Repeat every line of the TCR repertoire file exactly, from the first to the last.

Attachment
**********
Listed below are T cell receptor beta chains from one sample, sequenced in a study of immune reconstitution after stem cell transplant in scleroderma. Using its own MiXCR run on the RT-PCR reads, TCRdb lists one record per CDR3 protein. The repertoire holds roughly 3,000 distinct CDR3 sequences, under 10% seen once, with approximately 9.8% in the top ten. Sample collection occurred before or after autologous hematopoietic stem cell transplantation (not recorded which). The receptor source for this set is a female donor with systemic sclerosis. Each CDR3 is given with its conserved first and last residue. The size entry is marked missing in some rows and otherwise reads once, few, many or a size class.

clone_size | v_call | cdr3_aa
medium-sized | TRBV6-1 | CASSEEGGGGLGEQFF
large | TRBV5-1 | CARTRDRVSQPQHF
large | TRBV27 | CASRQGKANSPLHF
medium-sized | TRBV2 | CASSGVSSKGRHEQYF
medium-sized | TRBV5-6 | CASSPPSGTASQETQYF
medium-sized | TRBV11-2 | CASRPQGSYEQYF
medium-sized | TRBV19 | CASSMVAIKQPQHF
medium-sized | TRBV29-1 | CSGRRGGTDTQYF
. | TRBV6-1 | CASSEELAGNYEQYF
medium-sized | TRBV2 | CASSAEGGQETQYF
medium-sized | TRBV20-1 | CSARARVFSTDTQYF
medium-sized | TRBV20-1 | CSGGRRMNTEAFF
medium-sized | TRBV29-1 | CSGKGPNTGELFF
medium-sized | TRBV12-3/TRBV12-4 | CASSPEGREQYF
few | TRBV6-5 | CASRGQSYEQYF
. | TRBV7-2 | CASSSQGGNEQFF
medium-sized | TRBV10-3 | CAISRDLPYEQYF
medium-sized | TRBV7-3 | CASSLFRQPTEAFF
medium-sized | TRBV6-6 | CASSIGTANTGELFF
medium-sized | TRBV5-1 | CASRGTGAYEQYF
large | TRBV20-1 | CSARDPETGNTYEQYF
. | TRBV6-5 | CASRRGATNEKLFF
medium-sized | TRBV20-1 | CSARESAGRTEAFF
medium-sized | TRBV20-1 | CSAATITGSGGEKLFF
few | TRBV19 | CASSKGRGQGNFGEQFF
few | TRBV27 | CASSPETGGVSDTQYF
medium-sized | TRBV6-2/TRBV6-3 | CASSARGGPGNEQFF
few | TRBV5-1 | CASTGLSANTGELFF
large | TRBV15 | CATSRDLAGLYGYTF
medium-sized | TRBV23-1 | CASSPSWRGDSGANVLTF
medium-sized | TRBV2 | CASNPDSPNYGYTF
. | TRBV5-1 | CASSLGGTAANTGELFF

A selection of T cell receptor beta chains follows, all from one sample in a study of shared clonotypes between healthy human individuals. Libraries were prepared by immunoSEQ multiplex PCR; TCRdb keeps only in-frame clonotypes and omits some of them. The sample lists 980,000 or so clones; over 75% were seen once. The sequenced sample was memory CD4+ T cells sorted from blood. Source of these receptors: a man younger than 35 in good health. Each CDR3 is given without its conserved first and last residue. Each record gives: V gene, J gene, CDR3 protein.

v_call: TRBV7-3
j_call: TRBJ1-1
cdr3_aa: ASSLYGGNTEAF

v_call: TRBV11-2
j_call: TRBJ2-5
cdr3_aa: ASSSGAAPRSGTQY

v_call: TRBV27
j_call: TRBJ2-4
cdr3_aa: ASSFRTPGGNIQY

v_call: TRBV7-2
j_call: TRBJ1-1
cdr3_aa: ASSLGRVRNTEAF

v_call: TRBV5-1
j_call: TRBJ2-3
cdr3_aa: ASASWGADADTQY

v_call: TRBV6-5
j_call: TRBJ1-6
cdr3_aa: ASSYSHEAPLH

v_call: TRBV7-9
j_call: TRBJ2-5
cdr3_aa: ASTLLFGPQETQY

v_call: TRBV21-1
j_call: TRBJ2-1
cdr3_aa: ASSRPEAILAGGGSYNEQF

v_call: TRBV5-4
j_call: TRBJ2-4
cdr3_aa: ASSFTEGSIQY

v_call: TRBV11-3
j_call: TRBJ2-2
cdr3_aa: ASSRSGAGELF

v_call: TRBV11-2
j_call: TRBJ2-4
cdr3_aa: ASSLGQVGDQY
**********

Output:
Listed below are T cell receptor beta chains from one sample, sequenced in a study of immune reconstitution after stem cell transplant in scleroderma. Using its own MiXCR run on the RT-PCR reads, TCRdb lists one record per CDR3 protein. The repertoire holds roughly 3,000 distinct CDR3 sequences, under 10% seen once, with approximately 9.8% in the top ten. Sample collection occurred before or after autologous hematopoietic stem cell transplantation (not recorded which). The receptor source for this set is a female donor with systemic sclerosis. Each CDR3 is given with its conserved first and last residue. The size entry is marked missing in some rows and otherwise reads once, few, many or a size class.

clone_size | v_call | cdr3_aa
medium-sized | TRBV6-1 | CASSEEGGGGLGEQFF
large | TRBV5-1 | CARTRDRVSQPQHF
large | TRBV27 | CASRQGKANSPLHF
medium-sized | TRBV2 | CASSGVSSKGRHEQYF
medium-sized | TRBV5-6 | CASSPPSGTASQETQYF
medium-sized | TRBV11-2 | CASRPQGSYEQYF
medium-sized | TRBV19 | CASSMVAIKQPQHF
medium-sized | TRBV29-1 | CSGRRGGTDTQYF
. | TRBV6-1 | CASSEELAGNYEQYF
medium-sized | TRBV2 | CASSAEGGQETQYF
medium-sized | TRBV20-1 | CSARARVFSTDTQYF
medium-sized | TRBV20-1 | CSGGRRMNTEAFF
medium-sized | TRBV29-1 | CSGKGPNTGELFF
medium-sized | TRBV12-3/TRBV12-4 | CASSPEGREQYF
few | TRBV6-5 | CASRGQSYEQYF
. | TRBV7-2 | CASSSQGGNEQFF
medium-sized | TRBV10-3 | CAISRDLPYEQYF
medium-sized | TRBV7-3 | CASSLFRQPTEAFF
medium-sized | TRBV6-6 | CASSIGTANTGELFF
medium-sized | TRBV5-1 | CASRGTGAYEQYF
large | TRBV20-1 | CSARDPETGNTYEQYF
. | TRBV6-5 | CASRRGATNEKLFF
medium-sized | TRBV20-1 | CSARESAGRTEAFF
medium-sized | TRBV20-1 | CSAATITGSGGEKLFF
few | TRBV19 | CASSKGRGQGNFGEQFF
few | TRBV27 | CASSPETGGVSDTQYF
medium-sized | TRBV6-2/TRBV6-3 | CASSARGGPGNEQFF
few | TRBV5-1 | CASTGLSANTGELFF
large | TRBV15 | CATSRDLAGLYGYTF
medium-sized | TRBV23-1 | CASSPSWRGDSGANVLTF
medium-sized | TRBV2 | CASNPDSPNYGYTF
. | TRBV5-1 | CASSLGGTAANTGELFF

A selection of T cell receptor beta chains follows, all from one sample in a study of shared clonotypes between healthy human individuals. Libraries were prepared by immunoSEQ multiplex PCR; TCRdb keeps only in-frame clonotypes and omits some of them. The sample lists 980,000 or so clones; over 75% were seen once. The sequenced sample was memory CD4+ T cells sorted from blood. Source of these receptors: a man younger than 35 in good health. Each CDR3 is given without its conserved first and last residue. Each record gives: V gene, J gene, CDR3 protein.

v_call: TRBV7-3
j_call: TRBJ1-1
cdr3_aa: ASSLYGGNTEAF

v_call: TRBV11-2
j_call: TRBJ2-5
cdr3_aa: ASSSGAAPRSGTQY

v_call: TRBV27
j_call: TRBJ2-4
cdr3_aa: ASSFRTPGGNIQY

v_call: TRBV7-2
j_call: TRBJ1-1
cdr3_aa: ASSLGRVRNTEAF

v_call: TRBV5-1
j_call: TRBJ2-3
cdr3_aa: ASASWGADADTQY

v_call: TRBV6-5
j_call: TRBJ1-6
cdr3_aa: ASSYSHEAPLH

v_call: TRBV7-9
j_call: TRBJ2-5
cdr3_aa: ASTLLFGPQETQY

v_call: TRBV21-1
j_call: TRBJ2-1
cdr3_aa: ASSRPEAILAGGGSYNEQF

v_call: TRBV5-4
j_call: TRBJ2-4
cdr3_aa: ASSFTEGSIQY

v_call: TRBV11-3
j_call: TRBJ2-2
cdr3_aa: ASSRSGAGELF

v_call: TRBV11-2
j_call: TRBJ2-4
cdr3_aa: ASSLGQVGDQY